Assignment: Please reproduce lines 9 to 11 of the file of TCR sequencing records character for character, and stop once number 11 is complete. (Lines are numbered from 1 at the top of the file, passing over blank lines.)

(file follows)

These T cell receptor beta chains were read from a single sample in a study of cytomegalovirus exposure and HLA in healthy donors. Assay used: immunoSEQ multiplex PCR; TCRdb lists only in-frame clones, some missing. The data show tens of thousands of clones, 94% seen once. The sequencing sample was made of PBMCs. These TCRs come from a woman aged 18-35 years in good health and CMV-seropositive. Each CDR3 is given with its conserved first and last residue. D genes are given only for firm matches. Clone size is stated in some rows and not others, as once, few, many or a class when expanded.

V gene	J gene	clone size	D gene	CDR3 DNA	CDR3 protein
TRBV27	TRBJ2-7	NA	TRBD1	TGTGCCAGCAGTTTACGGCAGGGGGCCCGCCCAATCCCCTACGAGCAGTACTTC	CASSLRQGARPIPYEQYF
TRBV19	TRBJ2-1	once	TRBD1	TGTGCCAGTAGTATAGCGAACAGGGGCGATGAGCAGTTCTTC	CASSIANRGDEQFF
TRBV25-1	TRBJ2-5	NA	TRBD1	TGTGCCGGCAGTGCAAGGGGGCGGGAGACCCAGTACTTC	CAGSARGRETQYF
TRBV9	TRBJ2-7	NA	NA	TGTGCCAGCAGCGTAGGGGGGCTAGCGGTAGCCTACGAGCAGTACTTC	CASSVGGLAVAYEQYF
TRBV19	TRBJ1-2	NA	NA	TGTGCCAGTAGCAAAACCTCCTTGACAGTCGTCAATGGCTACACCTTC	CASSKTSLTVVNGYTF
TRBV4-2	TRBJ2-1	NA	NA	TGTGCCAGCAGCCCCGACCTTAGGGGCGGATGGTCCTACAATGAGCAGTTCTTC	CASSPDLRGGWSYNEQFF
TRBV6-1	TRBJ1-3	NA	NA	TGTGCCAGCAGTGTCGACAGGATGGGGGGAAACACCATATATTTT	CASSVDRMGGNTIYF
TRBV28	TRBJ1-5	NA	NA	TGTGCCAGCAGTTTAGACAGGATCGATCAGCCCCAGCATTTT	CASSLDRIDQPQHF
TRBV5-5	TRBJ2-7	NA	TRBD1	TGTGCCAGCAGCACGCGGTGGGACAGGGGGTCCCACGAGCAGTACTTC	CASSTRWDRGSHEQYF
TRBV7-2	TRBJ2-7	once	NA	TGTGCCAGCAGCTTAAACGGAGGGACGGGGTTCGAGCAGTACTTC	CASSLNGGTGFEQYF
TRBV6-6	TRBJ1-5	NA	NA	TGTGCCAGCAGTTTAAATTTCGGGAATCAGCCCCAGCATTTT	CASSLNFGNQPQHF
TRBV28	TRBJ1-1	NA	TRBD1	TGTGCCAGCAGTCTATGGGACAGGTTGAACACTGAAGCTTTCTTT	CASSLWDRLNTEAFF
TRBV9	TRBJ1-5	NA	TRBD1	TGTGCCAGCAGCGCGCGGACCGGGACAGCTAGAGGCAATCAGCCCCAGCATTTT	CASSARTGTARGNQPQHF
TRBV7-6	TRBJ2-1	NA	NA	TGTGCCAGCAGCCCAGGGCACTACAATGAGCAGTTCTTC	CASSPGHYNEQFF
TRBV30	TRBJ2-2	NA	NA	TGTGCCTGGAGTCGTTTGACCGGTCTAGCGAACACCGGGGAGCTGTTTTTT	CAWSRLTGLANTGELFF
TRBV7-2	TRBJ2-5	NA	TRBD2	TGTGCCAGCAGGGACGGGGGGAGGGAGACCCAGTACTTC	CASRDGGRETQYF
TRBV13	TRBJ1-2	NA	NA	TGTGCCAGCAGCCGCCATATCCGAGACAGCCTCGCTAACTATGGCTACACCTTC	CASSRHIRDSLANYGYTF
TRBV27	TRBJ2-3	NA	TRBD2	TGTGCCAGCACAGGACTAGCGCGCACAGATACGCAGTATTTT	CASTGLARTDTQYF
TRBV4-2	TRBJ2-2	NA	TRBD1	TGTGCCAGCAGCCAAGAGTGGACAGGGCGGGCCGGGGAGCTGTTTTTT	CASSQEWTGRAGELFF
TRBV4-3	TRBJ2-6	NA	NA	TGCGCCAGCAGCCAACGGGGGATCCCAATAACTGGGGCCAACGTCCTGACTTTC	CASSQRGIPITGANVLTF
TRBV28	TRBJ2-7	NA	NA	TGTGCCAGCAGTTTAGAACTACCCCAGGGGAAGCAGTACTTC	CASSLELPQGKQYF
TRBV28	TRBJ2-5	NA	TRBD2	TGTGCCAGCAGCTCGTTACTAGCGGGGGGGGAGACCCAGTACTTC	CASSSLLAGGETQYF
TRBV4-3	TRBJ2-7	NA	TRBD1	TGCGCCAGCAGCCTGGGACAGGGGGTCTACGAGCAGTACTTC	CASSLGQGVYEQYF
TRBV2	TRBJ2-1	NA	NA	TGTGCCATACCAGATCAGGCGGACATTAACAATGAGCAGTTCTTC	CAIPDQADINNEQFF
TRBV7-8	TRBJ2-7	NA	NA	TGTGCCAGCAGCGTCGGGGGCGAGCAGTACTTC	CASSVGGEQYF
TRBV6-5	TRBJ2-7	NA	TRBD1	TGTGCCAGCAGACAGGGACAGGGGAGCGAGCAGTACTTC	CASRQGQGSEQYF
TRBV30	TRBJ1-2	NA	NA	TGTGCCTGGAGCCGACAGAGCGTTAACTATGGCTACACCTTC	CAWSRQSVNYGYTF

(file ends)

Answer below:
TRBV6-1	TRBJ1-3	NA	NA	TGTGCCAGCAGTGTCGACAGGATGGGGGGAAACACCATATATTTT	CASSVDRMGGNTIYF
TRBV28	TRBJ1-5	NA	NA	TGTGCCAGCAGTTTAGACAGGATCGATCAGCCCCAGCATTTT	CASSLDRIDQPQHF
TRBV5-5	TRBJ2-7	NA	TRBD1	TGTGCCAGCAGCACGCGGTGGGACAGGGGGTCCCACGAGCAGTACTTC	CASSTRWDRGSHEQYF